December 1st 2022
The lava flows from the world’s largest volcano are now threatening a major highway on Hawaii’s Big Island.
Lava spewing from Mauna Loa is now just over 3 miles from Daniel K Inouye Highway, a major thoroughfare across the archipelago’s largest island.
If the lava cuts through the highway, it could disrupt the island’s transit and infrastructure, officials said.
The US Geological Survey said there is a ‘very high probability’ that the flows will reach the road within the next few days. They are currently travelling at a speed of 24 meters per hour.
The eruption began on November 27 in Moku‘āweoweo, Mauna Loa’s summit caldera. It has been almost 40 years since the world’s largest active volcano has erupted.
Officials are still insisting that there is no immediate threat to houses and communities at this time and no standing evacuation orders, but lava flows are nearly impossible to predict.
‘There is no physical way or technological way to change the course of where the lava flows,’ Hawaii Governor David Ige said. ‘We’re thankful the lava flow is not affecting residential areas at this time, allowing schools and businesses to remain open.’
In preparation for possible evacuations, the island opened shelters in Pahala and Kailua-Kona. Several people from the towns of Ka‘ū and Kona have self-evacuated already, Hawaii Island Mayor Mitch Roth said.
On Tuesday, Mayor Roth took the unusual step of banning parking and walking on Daniel K Inouye Highway after an increased amount of onlookers began driving to the zone to catch photos and selfies with the erupting volcano.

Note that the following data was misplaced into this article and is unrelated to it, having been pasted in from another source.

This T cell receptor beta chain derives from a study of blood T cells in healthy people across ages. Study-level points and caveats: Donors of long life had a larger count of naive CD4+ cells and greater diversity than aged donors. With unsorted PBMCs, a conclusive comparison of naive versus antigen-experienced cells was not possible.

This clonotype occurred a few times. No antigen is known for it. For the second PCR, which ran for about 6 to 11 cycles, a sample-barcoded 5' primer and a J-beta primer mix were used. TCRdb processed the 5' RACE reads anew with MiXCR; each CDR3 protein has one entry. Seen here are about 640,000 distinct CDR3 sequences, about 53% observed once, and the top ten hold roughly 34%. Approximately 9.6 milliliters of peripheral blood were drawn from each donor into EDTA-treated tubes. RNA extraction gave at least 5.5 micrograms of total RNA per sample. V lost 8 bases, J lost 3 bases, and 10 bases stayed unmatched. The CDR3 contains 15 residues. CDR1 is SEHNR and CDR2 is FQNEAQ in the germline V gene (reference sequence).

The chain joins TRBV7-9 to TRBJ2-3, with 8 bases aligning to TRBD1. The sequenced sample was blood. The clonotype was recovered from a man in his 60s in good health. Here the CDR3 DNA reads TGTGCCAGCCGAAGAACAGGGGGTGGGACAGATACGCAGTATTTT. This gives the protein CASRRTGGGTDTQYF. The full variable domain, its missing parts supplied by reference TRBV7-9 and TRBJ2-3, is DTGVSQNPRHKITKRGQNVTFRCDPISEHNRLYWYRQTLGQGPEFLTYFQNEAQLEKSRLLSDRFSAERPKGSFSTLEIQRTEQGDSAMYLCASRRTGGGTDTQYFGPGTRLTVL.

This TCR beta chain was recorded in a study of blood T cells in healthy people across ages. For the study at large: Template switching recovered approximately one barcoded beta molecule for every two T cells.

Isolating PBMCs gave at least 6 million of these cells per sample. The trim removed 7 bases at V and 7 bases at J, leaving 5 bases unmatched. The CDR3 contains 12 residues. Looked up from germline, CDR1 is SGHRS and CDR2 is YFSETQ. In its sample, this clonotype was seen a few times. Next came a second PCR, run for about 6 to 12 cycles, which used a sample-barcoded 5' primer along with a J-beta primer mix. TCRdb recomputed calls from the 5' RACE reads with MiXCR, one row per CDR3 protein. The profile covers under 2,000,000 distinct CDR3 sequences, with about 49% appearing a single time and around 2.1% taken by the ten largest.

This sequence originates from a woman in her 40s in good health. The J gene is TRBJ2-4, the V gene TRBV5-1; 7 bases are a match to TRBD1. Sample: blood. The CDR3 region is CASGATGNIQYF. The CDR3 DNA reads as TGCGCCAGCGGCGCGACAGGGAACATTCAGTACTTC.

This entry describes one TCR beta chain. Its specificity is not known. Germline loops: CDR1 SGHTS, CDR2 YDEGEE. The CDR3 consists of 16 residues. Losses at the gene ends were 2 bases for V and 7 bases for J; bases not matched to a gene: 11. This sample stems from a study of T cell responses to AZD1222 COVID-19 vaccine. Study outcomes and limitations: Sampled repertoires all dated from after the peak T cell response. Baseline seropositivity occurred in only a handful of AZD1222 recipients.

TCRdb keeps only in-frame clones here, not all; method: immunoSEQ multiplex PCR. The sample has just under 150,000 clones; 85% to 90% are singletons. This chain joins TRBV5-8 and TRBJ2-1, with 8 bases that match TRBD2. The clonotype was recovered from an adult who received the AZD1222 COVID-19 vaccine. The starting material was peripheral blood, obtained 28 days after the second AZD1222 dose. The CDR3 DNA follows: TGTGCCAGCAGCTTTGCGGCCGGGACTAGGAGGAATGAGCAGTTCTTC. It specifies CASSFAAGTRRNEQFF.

The Big Island remains open to tourists and armchair volcanologists, but officials are warning lava chasers to exercise extreme caution and follow local emergency ordinances.
The eruption is currently causing increased levels of sulfur dioxide and vog, or volcanic smog, in many parts of the Big Island.
‘COVID face masks like KN95s do NOT provide protection from sulfur dioxide or vog,’ the Governor’s office warned. ‘However, they can help reduce inhaled hazardous particulates such as falling ash and Pele’s hair, when walking outside.’
Pele’s hair refers to the small strands of volcanic glass formed by lava flows.
For more stories like this, check our news page.(Source : https://metro.co.uk/2022/12/01/lava-from-worlds-largest-volcano-mauna-loa-within-4-miles-of-highway-17862881/)